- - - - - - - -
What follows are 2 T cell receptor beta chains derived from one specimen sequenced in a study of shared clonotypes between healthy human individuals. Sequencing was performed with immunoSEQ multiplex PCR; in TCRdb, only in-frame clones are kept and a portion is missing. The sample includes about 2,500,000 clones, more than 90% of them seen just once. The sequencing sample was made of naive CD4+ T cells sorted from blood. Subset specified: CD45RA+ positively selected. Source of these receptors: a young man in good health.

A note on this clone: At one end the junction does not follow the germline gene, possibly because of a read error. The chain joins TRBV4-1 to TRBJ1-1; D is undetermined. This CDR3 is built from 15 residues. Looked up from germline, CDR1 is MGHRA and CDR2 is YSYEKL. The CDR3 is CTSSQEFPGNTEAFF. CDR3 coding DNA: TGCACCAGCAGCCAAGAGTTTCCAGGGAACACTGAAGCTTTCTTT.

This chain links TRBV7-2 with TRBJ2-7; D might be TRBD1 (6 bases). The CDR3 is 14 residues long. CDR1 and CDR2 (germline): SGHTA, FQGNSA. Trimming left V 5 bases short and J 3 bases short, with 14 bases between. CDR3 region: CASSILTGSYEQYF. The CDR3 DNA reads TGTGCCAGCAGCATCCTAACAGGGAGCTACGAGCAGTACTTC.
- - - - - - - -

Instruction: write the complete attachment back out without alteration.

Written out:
What follows are 2 T cell receptor beta chains derived from one specimen sequenced in a study of shared clonotypes between healthy human individuals. Sequencing was performed with immunoSEQ multiplex PCR; in TCRdb, only in-frame clones are kept and a portion is missing. The sample includes about 2,500,000 clones, more than 90% of them seen just once. The sequencing sample was made of naive CD4+ T cells sorted from blood. Subset specified: CD45RA+ positively selected. Source of these receptors: a young man in good health.

A note on this clone: At one end the junction does not follow the germline gene, possibly because of a read error. The chain joins TRBV4-1 to TRBJ1-1; D is undetermined. This CDR3 is built from 15 residues. Looked up from germline, CDR1 is MGHRA and CDR2 is YSYEKL. The CDR3 is CTSSQEFPGNTEAFF. CDR3 coding DNA: TGCACCAGCAGCCAAGAGTTTCCAGGGAACACTGAAGCTTTCTTT.

This chain links TRBV7-2 with TRBJ2-7; D might be TRBD1 (6 bases). The CDR3 is 14 residues long. CDR1 and CDR2 (germline): SGHTA, FQGNSA. Trimming left V 5 bases short and J 3 bases short, with 14 bases between. CDR3 region: CASSILTGSYEQYF. The CDR3 DNA reads TGTGCCAGCAGCATCCTAACAGGGAGCTACGAGCAGTACTTC.